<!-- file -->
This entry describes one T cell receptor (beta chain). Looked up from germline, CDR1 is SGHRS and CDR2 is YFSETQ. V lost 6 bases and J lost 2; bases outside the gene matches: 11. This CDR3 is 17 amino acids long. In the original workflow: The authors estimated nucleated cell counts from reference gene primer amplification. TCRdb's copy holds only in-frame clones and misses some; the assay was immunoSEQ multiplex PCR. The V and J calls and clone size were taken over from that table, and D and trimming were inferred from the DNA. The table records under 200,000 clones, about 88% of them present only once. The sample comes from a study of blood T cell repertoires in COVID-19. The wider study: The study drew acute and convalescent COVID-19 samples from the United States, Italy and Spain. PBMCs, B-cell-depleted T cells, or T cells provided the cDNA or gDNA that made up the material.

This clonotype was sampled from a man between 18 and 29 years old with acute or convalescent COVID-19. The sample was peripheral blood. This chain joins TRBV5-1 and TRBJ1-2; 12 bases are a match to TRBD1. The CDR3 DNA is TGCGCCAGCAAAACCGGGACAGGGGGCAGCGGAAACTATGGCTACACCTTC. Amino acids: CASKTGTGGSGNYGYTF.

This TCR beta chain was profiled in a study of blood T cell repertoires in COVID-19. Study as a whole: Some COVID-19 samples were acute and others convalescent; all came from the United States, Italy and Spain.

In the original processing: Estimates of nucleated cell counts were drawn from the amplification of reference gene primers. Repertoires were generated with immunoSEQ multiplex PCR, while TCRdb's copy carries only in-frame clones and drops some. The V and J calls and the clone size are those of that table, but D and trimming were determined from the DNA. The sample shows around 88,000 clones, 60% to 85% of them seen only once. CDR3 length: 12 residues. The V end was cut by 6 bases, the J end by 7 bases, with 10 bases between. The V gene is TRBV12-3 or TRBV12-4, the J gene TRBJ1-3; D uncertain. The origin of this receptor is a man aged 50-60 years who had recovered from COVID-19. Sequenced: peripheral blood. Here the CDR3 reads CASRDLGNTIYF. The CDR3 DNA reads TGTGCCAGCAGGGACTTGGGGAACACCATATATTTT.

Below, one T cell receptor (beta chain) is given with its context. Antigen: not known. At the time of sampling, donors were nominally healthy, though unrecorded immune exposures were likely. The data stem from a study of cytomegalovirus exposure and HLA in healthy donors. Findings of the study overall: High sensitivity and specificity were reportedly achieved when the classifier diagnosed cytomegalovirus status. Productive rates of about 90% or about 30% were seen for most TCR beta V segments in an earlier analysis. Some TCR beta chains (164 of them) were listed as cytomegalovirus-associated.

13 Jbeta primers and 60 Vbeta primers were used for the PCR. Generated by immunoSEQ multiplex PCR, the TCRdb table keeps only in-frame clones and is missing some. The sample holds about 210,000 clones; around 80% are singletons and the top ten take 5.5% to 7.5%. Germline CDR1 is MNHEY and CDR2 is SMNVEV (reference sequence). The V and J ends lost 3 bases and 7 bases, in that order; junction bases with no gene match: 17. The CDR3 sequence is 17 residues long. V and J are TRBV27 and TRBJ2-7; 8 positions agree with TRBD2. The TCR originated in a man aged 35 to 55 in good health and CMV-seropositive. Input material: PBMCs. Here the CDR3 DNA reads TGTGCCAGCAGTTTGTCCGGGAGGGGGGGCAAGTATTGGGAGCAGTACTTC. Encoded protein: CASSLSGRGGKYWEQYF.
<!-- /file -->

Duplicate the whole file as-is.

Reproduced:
This entry describes one T cell receptor (beta chain). Looked up from germline, CDR1 is SGHRS and CDR2 is YFSETQ. V lost 6 bases and J lost 2; bases outside the gene matches: 11. This CDR3 is 17 amino acids long. In the original workflow: The authors estimated nucleated cell counts from reference gene primer amplification. TCRdb's copy holds only in-frame clones and misses some; the assay was immunoSEQ multiplex PCR. The V and J calls and clone size were taken over from that table, and D and trimming were inferred from the DNA. The table records under 200,000 clones, about 88% of them present only once. The sample comes from a study of blood T cell repertoires in COVID-19. The wider study: The study drew acute and convalescent COVID-19 samples from the United States, Italy and Spain. PBMCs, B-cell-depleted T cells, or T cells provided the cDNA or gDNA that made up the material.

This clonotype was sampled from a man between 18 and 29 years old with acute or convalescent COVID-19. The sample was peripheral blood. This chain joins TRBV5-1 and TRBJ1-2; 12 bases are a match to TRBD1. The CDR3 DNA is TGCGCCAGCAAAACCGGGACAGGGGGCAGCGGAAACTATGGCTACACCTTC. Amino acids: CASKTGTGGSGNYGYTF.

This TCR beta chain was profiled in a study of blood T cell repertoires in COVID-19. Study as a whole: Some COVID-19 samples were acute and others convalescent; all came from the United States, Italy and Spain.

In the original processing: Estimates of nucleated cell counts were drawn from the amplification of reference gene primers. Repertoires were generated with immunoSEQ multiplex PCR, while TCRdb's copy carries only in-frame clones and drops some. The V and J calls and the clone size are those of that table, but D and trimming were determined from the DNA. The sample shows around 88,000 clones, 60% to 85% of them seen only once. CDR3 length: 12 residues. The V end was cut by 6 bases, the J end by 7 bases, with 10 bases between. The V gene is TRBV12-3 or TRBV12-4, the J gene TRBJ1-3; D uncertain. The origin of this receptor is a man aged 50-60 years who had recovered from COVID-19. Sequenced: peripheral blood. Here the CDR3 reads CASRDLGNTIYF. The CDR3 DNA reads TGTGCCAGCAGGGACTTGGGGAACACCATATATTTT.

Below, one T cell receptor (beta chain) is given with its context. Antigen: not known. At the time of sampling, donors were nominally healthy, though unrecorded immune exposures were likely. The data stem from a study of cytomegalovirus exposure and HLA in healthy donors. Findings of the study overall: High sensitivity and specificity were reportedly achieved when the classifier diagnosed cytomegalovirus status. Productive rates of about 90% or about 30% were seen for most TCR beta V segments in an earlier analysis. Some TCR beta chains (164 of them) were listed as cytomegalovirus-associated.

13 Jbeta primers and 60 Vbeta primers were used for the PCR. Generated by immunoSEQ multiplex PCR, the TCRdb table keeps only in-frame clones and is missing some. The sample holds about 210,000 clones; around 80% are singletons and the top ten take 5.5% to 7.5%. Germline CDR1 is MNHEY and CDR2 is SMNVEV (reference sequence). The V and J ends lost 3 bases and 7 bases, in that order; junction bases with no gene match: 17. The CDR3 sequence is 17 residues long. V and J are TRBV27 and TRBJ2-7; 8 positions agree with TRBD2. The TCR originated in a man aged 35 to 55 in good health and CMV-seropositive. Input material: PBMCs. Here the CDR3 DNA reads TGTGCCAGCAGTTTGTCCGGGAGGGGGGGCAAGTATTGGGAGCAGTACTTC. Encoded protein: CASSLSGRGGKYWEQYF.